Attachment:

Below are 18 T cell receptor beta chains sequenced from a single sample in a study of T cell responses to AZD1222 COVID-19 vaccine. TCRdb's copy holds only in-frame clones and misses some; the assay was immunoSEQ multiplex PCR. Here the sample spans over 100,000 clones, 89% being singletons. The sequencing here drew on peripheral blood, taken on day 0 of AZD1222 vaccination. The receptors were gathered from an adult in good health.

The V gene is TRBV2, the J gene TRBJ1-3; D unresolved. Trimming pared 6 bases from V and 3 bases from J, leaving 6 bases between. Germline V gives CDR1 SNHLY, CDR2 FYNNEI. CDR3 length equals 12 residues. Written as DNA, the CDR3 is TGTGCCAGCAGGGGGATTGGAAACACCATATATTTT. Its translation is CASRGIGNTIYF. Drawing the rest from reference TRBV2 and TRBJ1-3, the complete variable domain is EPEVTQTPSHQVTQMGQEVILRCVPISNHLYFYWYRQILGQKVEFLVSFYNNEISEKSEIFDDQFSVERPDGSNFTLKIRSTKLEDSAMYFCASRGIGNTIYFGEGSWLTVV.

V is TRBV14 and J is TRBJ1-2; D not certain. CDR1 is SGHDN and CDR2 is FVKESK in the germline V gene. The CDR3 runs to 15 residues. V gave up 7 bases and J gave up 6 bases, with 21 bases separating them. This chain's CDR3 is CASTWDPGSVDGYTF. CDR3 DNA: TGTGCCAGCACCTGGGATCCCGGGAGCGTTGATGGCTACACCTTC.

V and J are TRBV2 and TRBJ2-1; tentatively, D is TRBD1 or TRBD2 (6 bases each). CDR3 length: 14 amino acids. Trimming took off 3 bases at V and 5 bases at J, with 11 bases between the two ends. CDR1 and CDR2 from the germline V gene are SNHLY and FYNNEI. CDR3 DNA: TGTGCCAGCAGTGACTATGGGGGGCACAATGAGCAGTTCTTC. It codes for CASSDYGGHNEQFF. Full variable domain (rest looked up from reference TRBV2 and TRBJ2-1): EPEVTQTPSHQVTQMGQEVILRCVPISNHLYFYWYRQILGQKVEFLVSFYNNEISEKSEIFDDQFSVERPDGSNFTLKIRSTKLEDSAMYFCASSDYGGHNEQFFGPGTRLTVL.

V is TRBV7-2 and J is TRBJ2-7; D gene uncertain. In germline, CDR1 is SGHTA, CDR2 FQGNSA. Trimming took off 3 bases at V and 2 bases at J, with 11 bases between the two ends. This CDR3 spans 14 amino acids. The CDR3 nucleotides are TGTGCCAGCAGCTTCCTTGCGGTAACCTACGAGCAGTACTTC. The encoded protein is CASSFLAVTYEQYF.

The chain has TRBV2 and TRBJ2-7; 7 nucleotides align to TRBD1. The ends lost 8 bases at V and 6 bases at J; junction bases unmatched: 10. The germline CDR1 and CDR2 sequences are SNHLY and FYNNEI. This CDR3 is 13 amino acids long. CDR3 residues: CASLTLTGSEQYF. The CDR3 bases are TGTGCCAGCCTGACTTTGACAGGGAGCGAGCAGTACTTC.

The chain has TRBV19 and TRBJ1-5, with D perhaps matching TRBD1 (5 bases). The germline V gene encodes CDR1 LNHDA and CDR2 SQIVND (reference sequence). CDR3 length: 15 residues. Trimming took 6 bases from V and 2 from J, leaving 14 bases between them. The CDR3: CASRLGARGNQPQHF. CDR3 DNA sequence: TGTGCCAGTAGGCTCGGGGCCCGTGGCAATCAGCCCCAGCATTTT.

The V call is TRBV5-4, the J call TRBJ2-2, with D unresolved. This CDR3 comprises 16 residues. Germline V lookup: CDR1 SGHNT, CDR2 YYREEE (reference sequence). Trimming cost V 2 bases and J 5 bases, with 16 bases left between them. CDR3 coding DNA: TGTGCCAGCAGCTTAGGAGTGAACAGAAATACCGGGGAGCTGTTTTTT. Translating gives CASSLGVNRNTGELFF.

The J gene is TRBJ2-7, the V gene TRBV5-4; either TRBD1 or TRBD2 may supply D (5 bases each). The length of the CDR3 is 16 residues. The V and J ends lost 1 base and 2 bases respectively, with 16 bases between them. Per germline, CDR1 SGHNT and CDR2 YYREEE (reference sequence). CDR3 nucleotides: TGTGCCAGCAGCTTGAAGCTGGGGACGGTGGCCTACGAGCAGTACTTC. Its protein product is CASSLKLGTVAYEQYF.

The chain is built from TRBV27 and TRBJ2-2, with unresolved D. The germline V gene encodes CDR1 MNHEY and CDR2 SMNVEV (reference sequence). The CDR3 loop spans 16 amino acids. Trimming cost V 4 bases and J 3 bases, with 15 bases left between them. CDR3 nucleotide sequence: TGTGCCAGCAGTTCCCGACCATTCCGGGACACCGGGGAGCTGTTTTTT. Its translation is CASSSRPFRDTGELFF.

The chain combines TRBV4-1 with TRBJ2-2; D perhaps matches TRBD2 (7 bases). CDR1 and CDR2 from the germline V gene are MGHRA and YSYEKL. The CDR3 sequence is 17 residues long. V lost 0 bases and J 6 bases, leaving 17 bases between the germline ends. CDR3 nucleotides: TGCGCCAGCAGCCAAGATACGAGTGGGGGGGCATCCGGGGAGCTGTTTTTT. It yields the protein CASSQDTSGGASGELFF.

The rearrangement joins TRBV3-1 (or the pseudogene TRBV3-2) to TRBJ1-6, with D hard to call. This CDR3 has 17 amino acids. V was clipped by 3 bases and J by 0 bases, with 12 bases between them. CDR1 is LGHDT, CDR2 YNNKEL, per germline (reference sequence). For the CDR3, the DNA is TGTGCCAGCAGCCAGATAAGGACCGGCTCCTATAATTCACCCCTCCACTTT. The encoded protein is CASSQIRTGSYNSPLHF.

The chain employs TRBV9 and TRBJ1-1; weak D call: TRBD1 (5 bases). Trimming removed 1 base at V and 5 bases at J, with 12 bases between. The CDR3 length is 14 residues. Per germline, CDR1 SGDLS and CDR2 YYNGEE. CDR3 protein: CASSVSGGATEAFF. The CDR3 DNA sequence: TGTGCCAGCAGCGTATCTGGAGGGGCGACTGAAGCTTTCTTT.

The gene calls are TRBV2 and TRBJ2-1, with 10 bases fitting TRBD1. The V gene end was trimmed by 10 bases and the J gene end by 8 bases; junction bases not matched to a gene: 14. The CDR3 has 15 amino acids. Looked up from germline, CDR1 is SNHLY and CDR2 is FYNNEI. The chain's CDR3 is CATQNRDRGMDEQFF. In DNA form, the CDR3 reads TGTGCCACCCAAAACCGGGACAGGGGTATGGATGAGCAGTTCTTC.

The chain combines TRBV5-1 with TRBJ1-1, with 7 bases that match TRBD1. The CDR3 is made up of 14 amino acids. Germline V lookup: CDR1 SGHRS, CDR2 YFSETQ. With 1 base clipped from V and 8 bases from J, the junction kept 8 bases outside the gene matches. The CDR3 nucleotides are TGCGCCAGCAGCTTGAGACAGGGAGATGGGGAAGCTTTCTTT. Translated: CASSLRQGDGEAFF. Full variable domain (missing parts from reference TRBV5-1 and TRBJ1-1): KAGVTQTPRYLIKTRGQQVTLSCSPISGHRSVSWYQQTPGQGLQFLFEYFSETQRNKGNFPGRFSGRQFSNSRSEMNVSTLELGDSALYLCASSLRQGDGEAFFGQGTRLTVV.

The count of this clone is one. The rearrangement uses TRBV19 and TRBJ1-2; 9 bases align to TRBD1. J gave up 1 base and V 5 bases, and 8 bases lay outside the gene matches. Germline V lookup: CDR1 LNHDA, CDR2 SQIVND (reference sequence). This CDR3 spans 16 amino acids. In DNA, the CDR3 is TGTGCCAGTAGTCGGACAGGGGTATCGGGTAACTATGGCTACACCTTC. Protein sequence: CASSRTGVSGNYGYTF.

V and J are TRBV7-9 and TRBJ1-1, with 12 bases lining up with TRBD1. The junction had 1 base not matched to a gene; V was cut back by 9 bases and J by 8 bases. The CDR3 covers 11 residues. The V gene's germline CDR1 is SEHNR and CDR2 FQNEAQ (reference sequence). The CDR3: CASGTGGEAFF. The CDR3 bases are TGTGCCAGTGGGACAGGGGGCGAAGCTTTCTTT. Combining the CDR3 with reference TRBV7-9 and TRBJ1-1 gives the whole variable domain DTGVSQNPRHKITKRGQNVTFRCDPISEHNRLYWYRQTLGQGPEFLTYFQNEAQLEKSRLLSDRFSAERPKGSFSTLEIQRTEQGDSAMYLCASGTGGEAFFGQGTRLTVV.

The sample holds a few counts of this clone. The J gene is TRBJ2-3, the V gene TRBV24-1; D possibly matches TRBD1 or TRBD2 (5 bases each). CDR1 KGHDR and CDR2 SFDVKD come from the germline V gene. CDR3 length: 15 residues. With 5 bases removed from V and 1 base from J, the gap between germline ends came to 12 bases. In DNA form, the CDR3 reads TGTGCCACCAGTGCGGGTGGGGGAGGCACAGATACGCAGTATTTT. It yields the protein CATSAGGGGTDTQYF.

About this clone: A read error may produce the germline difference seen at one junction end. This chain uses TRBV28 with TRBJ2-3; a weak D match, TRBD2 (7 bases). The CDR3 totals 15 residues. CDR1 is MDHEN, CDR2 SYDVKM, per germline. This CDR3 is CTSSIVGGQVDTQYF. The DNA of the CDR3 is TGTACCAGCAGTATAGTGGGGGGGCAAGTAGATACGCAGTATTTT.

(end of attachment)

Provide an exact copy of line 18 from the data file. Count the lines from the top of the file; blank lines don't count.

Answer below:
The sample holds a few counts of this clone. The J gene is TRBJ2-3, the V gene TRBV24-1; D possibly matches TRBD1 or TRBD2 (5 bases each). CDR1 KGHDR and CDR2 SFDVKD come from the germline V gene. CDR3 length: 15 residues. With 5 bases removed from V and 1 base from J, the gap between germline ends came to 12 bases. In DNA form, the CDR3 reads TGTGCCACCAGTGCGGGTGGGGGAGGCACAGATACGCAGTATTTT. It yields the protein CATSAGGGGTDTQYF.